Do you know how pineapples grow?
When I first moved to the Northern Rivers, my garden offered a fruit-salad; mulberries, passionfruit, custard apples…and pineapples! “Do you know how pineapples grow?” I would ask visiting friends, completely failing to keep the smugness out of my tone, especially when most confessed they did not.
I should ditch the smugness because, for a long time, I didn’t know either.
The extent of my childhood home’s vegie patch was passionfruit growing over the fence from the neighbour’s garden. My parents loved it but not liking passionfruit (at the time) meant I didn’t find much wonder in this early exposure to vine-to-plate eating.
Sesame Street, that stalwart of childhood learning, showed me how peanuts grow. I still recall the segment showing rough hands pulling up huge clusters from rich red soil. I yearn to try this harvest experience (note to self: befriend a peanut farmer).
It was as a young adult travelling in southern India that I realised I had no idea how pineapples grow, a realisation prompted by my ‘eat a pineapple a day to keep the doctor away’ strategy.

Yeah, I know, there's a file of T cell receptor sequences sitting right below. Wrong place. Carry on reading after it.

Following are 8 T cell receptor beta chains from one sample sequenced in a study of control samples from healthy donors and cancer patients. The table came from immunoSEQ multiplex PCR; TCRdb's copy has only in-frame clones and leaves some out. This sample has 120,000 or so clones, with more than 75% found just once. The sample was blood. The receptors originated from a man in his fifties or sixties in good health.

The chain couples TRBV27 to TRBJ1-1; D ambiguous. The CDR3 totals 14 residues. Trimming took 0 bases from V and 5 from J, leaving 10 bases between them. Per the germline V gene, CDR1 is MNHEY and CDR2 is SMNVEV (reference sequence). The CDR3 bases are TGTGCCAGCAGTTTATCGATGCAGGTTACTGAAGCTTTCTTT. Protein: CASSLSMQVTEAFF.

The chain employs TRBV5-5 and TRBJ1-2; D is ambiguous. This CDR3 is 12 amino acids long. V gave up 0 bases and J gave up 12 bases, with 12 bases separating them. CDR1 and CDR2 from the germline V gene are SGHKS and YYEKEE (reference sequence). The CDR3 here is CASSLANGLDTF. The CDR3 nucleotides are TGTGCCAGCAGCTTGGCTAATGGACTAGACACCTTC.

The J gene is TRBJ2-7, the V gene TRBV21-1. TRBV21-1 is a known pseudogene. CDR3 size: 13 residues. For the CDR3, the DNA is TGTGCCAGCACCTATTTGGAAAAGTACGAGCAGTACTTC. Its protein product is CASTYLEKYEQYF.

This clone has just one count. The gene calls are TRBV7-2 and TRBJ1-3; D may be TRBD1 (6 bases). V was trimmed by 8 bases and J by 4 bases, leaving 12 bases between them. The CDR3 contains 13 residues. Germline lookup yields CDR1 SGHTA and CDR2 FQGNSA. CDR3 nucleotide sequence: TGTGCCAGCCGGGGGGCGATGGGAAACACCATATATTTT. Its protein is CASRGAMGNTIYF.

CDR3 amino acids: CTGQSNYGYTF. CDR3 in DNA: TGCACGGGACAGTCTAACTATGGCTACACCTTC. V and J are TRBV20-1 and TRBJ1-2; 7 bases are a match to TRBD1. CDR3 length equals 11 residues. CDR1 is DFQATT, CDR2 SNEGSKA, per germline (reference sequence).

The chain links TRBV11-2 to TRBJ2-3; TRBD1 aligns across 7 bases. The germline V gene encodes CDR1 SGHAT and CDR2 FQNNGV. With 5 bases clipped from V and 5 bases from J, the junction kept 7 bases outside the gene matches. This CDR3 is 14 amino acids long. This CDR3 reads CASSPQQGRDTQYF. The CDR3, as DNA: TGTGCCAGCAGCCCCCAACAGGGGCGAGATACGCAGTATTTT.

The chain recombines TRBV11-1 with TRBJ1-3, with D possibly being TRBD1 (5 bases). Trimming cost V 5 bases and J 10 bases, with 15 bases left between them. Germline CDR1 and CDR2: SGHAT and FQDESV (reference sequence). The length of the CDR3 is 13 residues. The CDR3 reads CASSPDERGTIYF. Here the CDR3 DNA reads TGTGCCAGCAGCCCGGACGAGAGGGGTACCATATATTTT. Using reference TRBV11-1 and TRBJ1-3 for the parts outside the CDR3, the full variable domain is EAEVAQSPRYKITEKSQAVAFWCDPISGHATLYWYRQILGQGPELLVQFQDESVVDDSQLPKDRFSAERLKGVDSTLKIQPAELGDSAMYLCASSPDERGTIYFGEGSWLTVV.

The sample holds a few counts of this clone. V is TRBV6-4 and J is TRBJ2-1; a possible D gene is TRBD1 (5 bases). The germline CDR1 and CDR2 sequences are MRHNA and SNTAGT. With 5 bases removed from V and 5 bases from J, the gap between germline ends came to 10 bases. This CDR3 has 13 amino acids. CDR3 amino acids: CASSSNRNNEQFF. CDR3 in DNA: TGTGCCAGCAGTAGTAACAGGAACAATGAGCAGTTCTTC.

I swallowed my pride and asked other travellers, some of who had been in India for many months and had strong opinions on everything. Surely they would know? It seems not, as some swore they’d seen pineapples grow in trees and others were adamant that pineapples grew like carrots.
I took myself into the hills to find out. OK, the trip was really to escape the heat, but a bonus was staying in pineapple-growing territory. I couldn’t have been more surprised to find pineapples cheerfully growing about 10 centimetres above ground level, nestled within dark green spiky leaves, sitting up on thick but short stalks firmly attached to their butts.
I am now older and very slightly wiser. To my joy, I now know that, if you have the right sub-tropical geography, you can simply plant a pineapple top into the soil.
It takes a while though so, if you are inspired, settle into the two years ahead of enjoying checking your very own pineapples as they grow from cute little miniatures into a sweet and juicy garden-to-plate delight.
Vivienne Pearson is a freelance writer whose writing lives at viviennepearson.com